Round-faced and tow-headed. Tan from hours of summer sun. A kid on the swings. Back-and-forth. Little hands wrapped tight. Around the chains. Arms and legs pumping. Eyes closed on the backswing. Open on the return.
My first taste of freedom. Like flying.
Summer days spent on the swings. Singing Elvis Presley songs. For my Dad, while he worked in the yard. For my Mom, while she canned and pickled and cleaned on the other side of the kitchen window screen. The smell of dill and vinegar hot in the air. The taste of it in my mouth and lungs as I sang…
You ain’t nothin’ but a Hound Dog!
One for the money, two for the show, three to get ready now go cat, go!
I just wanna be your teddy bear!
Because I loved to swing. To feel my insides rise and fall. And to get that tickle moving through me. The one that made me laugh. And smile. And sing.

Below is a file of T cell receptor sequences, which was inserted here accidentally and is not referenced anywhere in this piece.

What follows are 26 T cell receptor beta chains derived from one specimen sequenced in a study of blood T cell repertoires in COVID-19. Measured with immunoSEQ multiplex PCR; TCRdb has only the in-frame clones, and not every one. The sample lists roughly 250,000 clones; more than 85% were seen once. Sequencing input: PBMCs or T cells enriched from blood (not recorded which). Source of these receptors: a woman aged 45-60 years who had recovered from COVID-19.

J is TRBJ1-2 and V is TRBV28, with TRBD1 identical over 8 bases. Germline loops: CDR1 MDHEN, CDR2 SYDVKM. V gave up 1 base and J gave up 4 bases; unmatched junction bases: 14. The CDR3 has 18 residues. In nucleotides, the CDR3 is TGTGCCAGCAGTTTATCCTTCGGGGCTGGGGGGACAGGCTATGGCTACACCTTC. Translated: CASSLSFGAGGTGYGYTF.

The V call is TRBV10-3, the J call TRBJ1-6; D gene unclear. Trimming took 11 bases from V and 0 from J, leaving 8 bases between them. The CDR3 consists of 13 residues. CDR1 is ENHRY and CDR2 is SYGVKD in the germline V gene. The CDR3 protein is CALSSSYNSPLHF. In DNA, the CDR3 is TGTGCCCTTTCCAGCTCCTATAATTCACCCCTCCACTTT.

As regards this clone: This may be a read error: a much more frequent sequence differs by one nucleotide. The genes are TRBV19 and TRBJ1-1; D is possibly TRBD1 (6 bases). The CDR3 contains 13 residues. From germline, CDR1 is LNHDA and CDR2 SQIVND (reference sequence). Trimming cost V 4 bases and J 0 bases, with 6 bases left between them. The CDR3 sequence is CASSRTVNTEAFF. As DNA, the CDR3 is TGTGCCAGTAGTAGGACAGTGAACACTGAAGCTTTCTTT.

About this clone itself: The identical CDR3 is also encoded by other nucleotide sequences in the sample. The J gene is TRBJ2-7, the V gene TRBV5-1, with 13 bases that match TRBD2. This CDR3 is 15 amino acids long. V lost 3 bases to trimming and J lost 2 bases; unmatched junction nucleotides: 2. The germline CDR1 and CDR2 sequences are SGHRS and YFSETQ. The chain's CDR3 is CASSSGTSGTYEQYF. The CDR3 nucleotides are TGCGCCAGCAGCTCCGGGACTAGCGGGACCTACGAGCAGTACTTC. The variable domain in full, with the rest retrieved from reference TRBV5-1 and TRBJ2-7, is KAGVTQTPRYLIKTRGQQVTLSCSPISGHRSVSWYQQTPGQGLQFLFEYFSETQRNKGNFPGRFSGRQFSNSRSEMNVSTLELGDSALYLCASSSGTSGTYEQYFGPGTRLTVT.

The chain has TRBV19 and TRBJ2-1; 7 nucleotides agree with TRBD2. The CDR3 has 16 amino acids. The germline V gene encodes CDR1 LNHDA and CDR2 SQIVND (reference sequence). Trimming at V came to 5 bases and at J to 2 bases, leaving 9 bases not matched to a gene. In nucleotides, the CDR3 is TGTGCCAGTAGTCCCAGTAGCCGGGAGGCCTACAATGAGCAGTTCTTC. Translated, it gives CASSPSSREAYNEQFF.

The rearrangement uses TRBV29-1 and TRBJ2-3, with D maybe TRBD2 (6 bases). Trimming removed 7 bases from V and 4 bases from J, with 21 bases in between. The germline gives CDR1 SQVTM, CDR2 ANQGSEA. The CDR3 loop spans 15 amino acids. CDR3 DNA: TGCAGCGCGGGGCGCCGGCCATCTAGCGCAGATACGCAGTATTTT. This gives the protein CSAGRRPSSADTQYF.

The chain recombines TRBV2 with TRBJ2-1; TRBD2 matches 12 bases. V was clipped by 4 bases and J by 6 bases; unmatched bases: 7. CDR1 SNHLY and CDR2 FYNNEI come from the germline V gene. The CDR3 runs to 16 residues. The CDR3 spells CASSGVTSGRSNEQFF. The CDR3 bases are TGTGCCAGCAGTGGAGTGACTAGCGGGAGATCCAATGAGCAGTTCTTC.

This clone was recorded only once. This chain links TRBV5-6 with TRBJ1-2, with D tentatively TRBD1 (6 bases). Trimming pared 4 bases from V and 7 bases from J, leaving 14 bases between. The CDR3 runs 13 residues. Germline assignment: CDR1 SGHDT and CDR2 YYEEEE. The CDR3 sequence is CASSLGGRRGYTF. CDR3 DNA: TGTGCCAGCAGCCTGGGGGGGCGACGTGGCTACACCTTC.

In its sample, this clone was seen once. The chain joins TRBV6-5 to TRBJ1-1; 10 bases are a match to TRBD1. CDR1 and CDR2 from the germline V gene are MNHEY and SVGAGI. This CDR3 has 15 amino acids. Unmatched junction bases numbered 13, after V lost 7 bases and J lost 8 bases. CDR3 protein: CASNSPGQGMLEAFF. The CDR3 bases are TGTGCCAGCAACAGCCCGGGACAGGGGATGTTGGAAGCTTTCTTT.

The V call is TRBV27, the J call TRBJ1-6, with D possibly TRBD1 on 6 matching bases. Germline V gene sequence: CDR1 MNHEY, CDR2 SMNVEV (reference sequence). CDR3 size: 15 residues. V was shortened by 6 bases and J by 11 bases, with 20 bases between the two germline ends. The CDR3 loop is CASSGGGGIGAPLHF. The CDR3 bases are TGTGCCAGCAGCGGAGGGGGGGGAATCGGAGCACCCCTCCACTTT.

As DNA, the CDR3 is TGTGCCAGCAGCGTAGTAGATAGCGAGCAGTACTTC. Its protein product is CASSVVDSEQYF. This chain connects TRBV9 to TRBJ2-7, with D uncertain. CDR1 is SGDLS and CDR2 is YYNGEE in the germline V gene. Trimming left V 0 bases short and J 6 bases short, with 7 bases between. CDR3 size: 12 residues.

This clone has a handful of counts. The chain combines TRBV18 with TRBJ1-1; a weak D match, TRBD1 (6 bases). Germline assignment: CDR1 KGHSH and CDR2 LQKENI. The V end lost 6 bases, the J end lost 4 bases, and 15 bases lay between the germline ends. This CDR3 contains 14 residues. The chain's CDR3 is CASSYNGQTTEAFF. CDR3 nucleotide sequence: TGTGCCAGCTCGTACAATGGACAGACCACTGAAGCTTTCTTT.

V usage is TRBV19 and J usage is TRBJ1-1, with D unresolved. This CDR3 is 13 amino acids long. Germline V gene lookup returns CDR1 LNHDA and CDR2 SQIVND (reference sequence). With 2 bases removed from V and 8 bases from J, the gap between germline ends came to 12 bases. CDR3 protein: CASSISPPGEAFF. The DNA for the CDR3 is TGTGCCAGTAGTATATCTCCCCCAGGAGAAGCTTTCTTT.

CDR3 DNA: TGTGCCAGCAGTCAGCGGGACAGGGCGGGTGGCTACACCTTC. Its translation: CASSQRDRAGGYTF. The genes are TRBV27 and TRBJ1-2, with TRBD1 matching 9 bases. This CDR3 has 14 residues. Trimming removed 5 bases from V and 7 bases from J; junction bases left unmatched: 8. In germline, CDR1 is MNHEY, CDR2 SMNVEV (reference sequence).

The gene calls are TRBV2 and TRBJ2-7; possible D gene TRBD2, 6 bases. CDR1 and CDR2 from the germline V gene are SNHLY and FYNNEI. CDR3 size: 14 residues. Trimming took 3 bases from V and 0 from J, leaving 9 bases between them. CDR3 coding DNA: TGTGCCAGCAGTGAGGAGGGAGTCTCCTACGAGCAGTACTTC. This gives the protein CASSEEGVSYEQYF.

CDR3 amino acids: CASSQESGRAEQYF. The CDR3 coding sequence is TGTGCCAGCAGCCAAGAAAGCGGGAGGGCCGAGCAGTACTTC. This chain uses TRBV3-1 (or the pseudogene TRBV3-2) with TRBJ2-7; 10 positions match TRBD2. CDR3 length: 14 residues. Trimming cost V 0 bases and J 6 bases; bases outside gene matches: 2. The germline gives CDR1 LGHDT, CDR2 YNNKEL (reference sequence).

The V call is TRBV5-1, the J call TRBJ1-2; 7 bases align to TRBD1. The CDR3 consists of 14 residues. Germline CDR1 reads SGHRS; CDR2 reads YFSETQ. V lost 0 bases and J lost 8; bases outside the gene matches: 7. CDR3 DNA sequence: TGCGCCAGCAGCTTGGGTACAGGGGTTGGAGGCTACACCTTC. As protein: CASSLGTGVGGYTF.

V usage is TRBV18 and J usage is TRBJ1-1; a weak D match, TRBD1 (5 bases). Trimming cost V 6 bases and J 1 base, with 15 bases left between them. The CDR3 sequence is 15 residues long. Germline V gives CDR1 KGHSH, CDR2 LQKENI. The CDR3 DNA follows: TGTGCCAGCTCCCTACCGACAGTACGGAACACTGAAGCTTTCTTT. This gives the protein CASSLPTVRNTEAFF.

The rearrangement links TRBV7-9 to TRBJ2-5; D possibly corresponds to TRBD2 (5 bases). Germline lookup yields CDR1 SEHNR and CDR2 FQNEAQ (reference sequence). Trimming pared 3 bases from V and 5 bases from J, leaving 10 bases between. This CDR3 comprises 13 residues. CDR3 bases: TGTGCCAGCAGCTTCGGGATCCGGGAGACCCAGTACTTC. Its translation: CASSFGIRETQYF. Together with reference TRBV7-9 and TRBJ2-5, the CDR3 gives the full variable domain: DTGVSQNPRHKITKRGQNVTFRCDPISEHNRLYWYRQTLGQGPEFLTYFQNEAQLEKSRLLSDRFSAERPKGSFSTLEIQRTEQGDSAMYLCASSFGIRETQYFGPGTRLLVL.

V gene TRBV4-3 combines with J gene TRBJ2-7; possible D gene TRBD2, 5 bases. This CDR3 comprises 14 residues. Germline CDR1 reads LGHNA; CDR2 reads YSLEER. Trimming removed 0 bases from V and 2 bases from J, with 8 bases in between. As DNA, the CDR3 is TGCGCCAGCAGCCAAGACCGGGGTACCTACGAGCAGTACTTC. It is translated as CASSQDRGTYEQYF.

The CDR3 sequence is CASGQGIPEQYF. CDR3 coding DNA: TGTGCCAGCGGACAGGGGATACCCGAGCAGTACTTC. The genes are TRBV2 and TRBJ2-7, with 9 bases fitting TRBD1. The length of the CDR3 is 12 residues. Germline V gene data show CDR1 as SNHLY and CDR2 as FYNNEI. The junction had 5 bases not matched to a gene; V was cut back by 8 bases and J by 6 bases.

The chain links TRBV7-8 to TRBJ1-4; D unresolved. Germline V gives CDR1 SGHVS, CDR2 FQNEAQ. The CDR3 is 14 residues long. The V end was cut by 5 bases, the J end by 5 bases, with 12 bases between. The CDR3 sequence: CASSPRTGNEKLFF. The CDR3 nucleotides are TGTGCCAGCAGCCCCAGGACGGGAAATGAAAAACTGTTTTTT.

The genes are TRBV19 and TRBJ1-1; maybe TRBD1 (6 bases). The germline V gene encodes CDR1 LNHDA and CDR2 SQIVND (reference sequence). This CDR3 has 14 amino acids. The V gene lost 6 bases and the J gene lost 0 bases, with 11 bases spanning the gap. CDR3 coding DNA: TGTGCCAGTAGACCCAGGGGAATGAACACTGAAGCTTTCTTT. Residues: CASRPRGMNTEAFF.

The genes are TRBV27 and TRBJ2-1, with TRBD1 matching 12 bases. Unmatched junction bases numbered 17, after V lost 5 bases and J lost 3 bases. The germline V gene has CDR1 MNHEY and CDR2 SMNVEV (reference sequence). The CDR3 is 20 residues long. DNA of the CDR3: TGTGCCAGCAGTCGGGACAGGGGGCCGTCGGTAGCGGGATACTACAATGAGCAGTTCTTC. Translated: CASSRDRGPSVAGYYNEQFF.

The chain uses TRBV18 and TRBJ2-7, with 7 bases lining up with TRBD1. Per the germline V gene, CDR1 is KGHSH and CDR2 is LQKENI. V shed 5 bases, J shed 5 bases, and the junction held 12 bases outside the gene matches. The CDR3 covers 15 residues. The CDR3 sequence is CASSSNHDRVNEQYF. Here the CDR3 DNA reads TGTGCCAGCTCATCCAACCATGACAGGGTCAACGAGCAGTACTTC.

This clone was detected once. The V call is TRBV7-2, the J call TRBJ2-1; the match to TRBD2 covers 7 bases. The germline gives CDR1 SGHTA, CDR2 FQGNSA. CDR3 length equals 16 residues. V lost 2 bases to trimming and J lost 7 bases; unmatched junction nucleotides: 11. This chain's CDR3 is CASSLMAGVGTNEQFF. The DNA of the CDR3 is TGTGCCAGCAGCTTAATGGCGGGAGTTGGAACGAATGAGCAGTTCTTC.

Those Elvis songs. Because that’s what Mom and Dad listened to. Danced to. Sang along with. As the eight-track tape played on the big console stereo. Mom swaying to the beat. Dad tapping his fingers. Moving his feet. The whole family connected by song. And summer. And I knew, as a little kid, that these days – full of bright hope and warm sun – would last.
I did not think
about the things that happened yesterday. Did not worry about the day to come.
I did not wonder if I was being a good son. A good boy. A good friend. Because
I believed in everything. I forced out loose teeth to share with the Tooth
Fairy. I wrote letters to Peter Rabbit. Left out cookies and milk for Santa
Claus. And when the night was dark, and I was scared by the rumbling of thunder
above me, I knew that it was God. Just taking a little time out. To move
And in all of it, I knew that another day would come. I would rise with the sun. Eat my bowl of Fruity Pebbles, drink the last drops of milk from the bowl, and I would return to summer.
For my first taste of freedom. Again.
Arms and legs pumping.
Eyes closed on the backswing.
Open on the return.